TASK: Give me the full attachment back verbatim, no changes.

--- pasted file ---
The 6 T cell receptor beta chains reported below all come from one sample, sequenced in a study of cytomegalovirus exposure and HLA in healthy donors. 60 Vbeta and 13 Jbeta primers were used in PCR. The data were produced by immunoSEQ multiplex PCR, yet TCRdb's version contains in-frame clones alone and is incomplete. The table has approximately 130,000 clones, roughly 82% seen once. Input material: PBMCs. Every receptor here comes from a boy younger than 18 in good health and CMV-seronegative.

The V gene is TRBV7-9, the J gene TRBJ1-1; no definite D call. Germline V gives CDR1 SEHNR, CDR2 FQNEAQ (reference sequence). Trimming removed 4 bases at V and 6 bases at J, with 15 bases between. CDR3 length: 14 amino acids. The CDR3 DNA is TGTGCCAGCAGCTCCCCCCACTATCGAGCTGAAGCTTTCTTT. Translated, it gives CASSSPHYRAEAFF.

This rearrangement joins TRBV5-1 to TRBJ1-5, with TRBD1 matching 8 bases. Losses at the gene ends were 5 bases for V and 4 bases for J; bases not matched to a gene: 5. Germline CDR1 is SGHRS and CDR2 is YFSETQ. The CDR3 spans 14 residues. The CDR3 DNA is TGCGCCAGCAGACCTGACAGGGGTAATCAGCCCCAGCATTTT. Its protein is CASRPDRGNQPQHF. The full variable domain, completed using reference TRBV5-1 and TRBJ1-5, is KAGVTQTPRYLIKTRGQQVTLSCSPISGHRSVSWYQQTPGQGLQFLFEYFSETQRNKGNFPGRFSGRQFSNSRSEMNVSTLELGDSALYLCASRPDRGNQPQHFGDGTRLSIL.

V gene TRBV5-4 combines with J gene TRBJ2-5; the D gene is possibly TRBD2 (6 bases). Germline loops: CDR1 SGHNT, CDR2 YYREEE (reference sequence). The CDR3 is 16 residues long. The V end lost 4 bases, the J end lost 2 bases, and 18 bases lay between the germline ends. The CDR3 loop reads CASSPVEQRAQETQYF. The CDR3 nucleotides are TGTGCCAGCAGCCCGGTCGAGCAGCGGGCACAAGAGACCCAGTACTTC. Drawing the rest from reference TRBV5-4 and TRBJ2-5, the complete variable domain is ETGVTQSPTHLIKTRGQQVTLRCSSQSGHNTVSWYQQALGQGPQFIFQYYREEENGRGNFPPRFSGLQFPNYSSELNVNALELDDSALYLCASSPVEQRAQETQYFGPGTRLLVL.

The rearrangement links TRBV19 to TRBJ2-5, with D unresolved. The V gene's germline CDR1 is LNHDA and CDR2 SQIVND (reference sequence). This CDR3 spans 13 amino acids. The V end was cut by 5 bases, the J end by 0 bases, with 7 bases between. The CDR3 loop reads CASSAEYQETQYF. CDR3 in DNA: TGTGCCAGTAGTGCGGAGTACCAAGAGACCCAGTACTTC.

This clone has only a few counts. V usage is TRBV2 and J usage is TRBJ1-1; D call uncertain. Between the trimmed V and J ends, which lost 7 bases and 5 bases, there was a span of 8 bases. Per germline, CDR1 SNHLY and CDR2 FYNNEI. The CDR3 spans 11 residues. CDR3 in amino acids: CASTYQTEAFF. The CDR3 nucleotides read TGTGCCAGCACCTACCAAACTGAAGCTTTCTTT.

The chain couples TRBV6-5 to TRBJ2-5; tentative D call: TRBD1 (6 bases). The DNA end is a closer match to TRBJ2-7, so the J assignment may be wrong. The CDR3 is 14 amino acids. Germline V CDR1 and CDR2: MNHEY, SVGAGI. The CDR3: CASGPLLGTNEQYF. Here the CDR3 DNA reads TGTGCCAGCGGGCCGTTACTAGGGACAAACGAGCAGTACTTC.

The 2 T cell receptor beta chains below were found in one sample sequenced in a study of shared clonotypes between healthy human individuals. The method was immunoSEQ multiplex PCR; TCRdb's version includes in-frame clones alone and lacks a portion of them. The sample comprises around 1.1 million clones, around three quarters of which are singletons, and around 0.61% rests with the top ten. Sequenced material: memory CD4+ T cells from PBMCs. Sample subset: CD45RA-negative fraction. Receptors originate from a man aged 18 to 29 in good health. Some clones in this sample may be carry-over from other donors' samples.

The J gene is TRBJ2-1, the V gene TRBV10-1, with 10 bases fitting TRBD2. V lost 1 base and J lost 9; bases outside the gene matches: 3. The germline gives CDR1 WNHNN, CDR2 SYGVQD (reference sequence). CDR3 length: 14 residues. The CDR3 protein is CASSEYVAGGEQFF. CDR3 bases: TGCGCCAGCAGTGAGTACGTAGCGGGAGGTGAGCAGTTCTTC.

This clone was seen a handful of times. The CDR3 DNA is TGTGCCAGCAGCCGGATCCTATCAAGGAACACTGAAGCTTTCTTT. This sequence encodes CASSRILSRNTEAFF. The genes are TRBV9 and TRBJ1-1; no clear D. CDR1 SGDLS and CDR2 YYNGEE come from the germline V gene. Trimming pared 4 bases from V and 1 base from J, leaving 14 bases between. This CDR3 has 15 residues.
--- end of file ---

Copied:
The 6 T cell receptor beta chains reported below all come from one sample, sequenced in a study of cytomegalovirus exposure and HLA in healthy donors. 60 Vbeta and 13 Jbeta primers were used in PCR. The data were produced by immunoSEQ multiplex PCR, yet TCRdb's version contains in-frame clones alone and is incomplete. The table has approximately 130,000 clones, roughly 82% seen once. Input material: PBMCs. Every receptor here comes from a boy younger than 18 in good health and CMV-seronegative.

The V gene is TRBV7-9, the J gene TRBJ1-1; no definite D call. Germline V gives CDR1 SEHNR, CDR2 FQNEAQ (reference sequence). Trimming removed 4 bases at V and 6 bases at J, with 15 bases between. CDR3 length: 14 amino acids. The CDR3 DNA is TGTGCCAGCAGCTCCCCCCACTATCGAGCTGAAGCTTTCTTT. Translated, it gives CASSSPHYRAEAFF.

This rearrangement joins TRBV5-1 to TRBJ1-5, with TRBD1 matching 8 bases. Losses at the gene ends were 5 bases for V and 4 bases for J; bases not matched to a gene: 5. Germline CDR1 is SGHRS and CDR2 is YFSETQ. The CDR3 spans 14 residues. The CDR3 DNA is TGCGCCAGCAGACCTGACAGGGGTAATCAGCCCCAGCATTTT. Its protein is CASRPDRGNQPQHF. The full variable domain, completed using reference TRBV5-1 and TRBJ1-5, is KAGVTQTPRYLIKTRGQQVTLSCSPISGHRSVSWYQQTPGQGLQFLFEYFSETQRNKGNFPGRFSGRQFSNSRSEMNVSTLELGDSALYLCASRPDRGNQPQHFGDGTRLSIL.

V gene TRBV5-4 combines with J gene TRBJ2-5; the D gene is possibly TRBD2 (6 bases). Germline loops: CDR1 SGHNT, CDR2 YYREEE (reference sequence). The CDR3 is 16 residues long. The V end lost 4 bases, the J end lost 2 bases, and 18 bases lay between the germline ends. The CDR3 loop reads CASSPVEQRAQETQYF. The CDR3 nucleotides are TGTGCCAGCAGCCCGGTCGAGCAGCGGGCACAAGAGACCCAGTACTTC. Drawing the rest from reference TRBV5-4 and TRBJ2-5, the complete variable domain is ETGVTQSPTHLIKTRGQQVTLRCSSQSGHNTVSWYQQALGQGPQFIFQYYREEENGRGNFPPRFSGLQFPNYSSELNVNALELDDSALYLCASSPVEQRAQETQYFGPGTRLLVL.

The rearrangement links TRBV19 to TRBJ2-5, with D unresolved. The V gene's germline CDR1 is LNHDA and CDR2 SQIVND (reference sequence). This CDR3 spans 13 amino acids. The V end was cut by 5 bases, the J end by 0 bases, with 7 bases between. The CDR3 loop reads CASSAEYQETQYF. CDR3 in DNA: TGTGCCAGTAGTGCGGAGTACCAAGAGACCCAGTACTTC.

This clone has only a few counts. V usage is TRBV2 and J usage is TRBJ1-1; D call uncertain. Between the trimmed V and J ends, which lost 7 bases and 5 bases, there was a span of 8 bases. Per germline, CDR1 SNHLY and CDR2 FYNNEI. The CDR3 spans 11 residues. CDR3 in amino acids: CASTYQTEAFF. The CDR3 nucleotides read TGTGCCAGCACCTACCAAACTGAAGCTTTCTTT.

The chain couples TRBV6-5 to TRBJ2-5; tentative D call: TRBD1 (6 bases). The DNA end is a closer match to TRBJ2-7, so the J assignment may be wrong. The CDR3 is 14 amino acids. Germline V CDR1 and CDR2: MNHEY, SVGAGI. The CDR3: CASGPLLGTNEQYF. Here the CDR3 DNA reads TGTGCCAGCGGGCCGTTACTAGGGACAAACGAGCAGTACTTC.

The 2 T cell receptor beta chains below were found in one sample sequenced in a study of shared clonotypes between healthy human individuals. The method was immunoSEQ multiplex PCR; TCRdb's version includes in-frame clones alone and lacks a portion of them. The sample comprises around 1.1 million clones, around three quarters of which are singletons, and around 0.61% rests with the top ten. Sequenced material: memory CD4+ T cells from PBMCs. Sample subset: CD45RA-negative fraction. Receptors originate from a man aged 18 to 29 in good health. Some clones in this sample may be carry-over from other donors' samples.

The J gene is TRBJ2-1, the V gene TRBV10-1, with 10 bases fitting TRBD2. V lost 1 base and J lost 9; bases outside the gene matches: 3. The germline gives CDR1 WNHNN, CDR2 SYGVQD (reference sequence). CDR3 length: 14 residues. The CDR3 protein is CASSEYVAGGEQFF. CDR3 bases: TGCGCCAGCAGTGAGTACGTAGCGGGAGGTGAGCAGTTCTTC.

This clone was seen a handful of times. The CDR3 DNA is TGTGCCAGCAGCCGGATCCTATCAAGGAACACTGAAGCTTTCTTT. This sequence encodes CASSRILSRNTEAFF. The genes are TRBV9 and TRBJ1-1; no clear D. CDR1 SGDLS and CDR2 YYNGEE come from the germline V gene. Trimming pared 4 bases from V and 1 base from J, leaving 14 bases between. This CDR3 has 15 residues.